• Akinsanya Kambon (American, born 1946), John Randall, Buffalo Soldier, n.d.. Raku-fired clay, 15 1/2 x 4 x 9 1/2 in. Collection of S. Tama-sha Ross Kambon and Akinsanya D. Kambon aka Mark Teemer.
    American Expressions/African Roots
    Akinsanya Kambon’s Ceramic Sculpture
    February 02, 2020 — July 05, 2020
Akinsanya Kambon, Equestrian Black Sampson. 2012. Raku-fired clay, 16 1/2 x 5 1/4 x 10 in. Crocker Art Museum, gift of S. Tama-sha Ross Kambon and Akinsanya D. Kambon aka Mark Teemer, 2018.5.
Akinsanya Kambon, Contradictions. 2016. Raku - fired clay, approx. 50 1/2 x 28 1/2 in. Collection of S. Tama - sha Ross Kambon and Akinsanya D. Kambon aka Mark Teemer.
Akinsanya Kambon, Nehanda. 2013. Raku - fired clay, approx. 18 1/2 x 9 in. Collection of S. Tama - sha Ross Kambon and Akinsanya D. Kambon aka Mark Teemer

Born as Mark Teemer in Sacramento, Akinsanya Kambon is a former Marine, Black Panther, and art professor. Stricken with polio as a child, he turned to drawing for comfort, and ultimately his therapy. He recalls in his adolescence frequent visits to the Crocker Art Museum, which fascinated him and showed him the human potential in creating art. He served a tour of duty in Vietnam with the United States Marine Corps from 1966–1968. Shortly thereafter, he created The Black Panther Coloring Book to bring attention to racial inequality and social injustice. Despite being only semi-literate in his youth, Kambon went on to earn his Master’s of Fine Art from California State University, Fresno. In more recent years, he was featured in Wartorn: 1861–2010, an HBO documentary screened at the Pentagon on post-traumatic stress disorder in veterans.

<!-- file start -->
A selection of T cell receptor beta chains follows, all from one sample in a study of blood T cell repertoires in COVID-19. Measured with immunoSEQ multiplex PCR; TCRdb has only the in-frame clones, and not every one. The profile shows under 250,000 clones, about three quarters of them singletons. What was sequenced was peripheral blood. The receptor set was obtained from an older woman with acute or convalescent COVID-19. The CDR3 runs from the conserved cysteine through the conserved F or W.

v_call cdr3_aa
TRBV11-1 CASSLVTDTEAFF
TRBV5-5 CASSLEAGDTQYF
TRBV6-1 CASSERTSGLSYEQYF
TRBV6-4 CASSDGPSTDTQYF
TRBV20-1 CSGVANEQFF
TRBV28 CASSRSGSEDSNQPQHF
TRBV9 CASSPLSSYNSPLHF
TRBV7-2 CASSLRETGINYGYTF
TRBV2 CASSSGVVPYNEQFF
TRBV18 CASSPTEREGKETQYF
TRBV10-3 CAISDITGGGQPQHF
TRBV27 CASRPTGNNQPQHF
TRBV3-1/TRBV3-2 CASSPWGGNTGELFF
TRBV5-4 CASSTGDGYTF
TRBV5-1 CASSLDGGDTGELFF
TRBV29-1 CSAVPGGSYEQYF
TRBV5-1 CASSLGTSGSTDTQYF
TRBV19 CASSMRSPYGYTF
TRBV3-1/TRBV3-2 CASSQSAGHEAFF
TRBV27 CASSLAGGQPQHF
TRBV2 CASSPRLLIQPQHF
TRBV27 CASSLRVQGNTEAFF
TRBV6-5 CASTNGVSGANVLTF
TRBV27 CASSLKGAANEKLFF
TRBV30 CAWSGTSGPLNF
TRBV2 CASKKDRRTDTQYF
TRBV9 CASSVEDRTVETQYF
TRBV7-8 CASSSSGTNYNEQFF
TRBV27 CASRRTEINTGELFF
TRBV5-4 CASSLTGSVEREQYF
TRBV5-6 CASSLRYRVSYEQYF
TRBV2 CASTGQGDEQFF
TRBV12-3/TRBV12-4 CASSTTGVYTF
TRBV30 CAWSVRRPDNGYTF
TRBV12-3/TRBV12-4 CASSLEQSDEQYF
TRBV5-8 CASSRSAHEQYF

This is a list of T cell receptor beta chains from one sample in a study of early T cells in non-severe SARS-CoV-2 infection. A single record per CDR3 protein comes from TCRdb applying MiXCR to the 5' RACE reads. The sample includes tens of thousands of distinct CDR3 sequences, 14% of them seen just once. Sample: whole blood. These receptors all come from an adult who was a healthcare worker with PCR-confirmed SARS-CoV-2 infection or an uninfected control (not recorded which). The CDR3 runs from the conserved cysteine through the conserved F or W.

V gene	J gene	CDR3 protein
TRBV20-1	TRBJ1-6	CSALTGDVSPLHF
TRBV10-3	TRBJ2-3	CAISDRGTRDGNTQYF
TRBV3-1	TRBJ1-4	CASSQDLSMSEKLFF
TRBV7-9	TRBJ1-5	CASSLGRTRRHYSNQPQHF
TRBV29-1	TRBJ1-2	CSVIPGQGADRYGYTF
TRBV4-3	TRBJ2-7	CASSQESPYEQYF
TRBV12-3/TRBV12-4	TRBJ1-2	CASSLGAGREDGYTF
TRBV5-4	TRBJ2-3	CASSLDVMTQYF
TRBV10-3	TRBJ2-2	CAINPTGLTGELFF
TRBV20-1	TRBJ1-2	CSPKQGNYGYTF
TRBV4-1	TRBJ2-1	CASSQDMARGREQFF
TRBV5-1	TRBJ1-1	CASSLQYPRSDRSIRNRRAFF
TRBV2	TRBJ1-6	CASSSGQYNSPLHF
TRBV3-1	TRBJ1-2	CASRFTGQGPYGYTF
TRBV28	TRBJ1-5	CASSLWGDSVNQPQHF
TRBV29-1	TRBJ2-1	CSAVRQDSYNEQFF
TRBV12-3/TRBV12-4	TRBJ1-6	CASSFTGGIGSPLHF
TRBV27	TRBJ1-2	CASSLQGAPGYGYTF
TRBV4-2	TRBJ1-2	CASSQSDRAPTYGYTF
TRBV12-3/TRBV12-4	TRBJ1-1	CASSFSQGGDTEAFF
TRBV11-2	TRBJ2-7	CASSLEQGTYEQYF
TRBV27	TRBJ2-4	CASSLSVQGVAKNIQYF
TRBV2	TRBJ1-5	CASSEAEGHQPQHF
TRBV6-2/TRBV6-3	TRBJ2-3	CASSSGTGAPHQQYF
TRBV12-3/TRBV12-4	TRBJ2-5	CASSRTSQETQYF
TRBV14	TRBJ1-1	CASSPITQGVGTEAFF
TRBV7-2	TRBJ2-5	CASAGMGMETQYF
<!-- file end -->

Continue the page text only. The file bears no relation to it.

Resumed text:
Today, Kambon’s work is as rich and varied as his personal history, expressed through drawings, paintings, bronze sculptures, and ceramics. This exhibition focuses specifically on the artist’s terra-cotta sculptures, which are fired using the Western-style raku technique — a challenging, dangerous, and unpredictable process that creates prismatic and iridescent glaze finishes. He performs kiln firings in a ceremonial manner, breathing life into ceramic figures that typically represent African deities and spirits and, sometimes, American history and religious subjects. Drawing heavily on narrative tradition and personal experiences, including extensive travels throughout Africa, Kambon’s work celebrates perseverance through hardship, cultural pride, and his gift as a storyteller.

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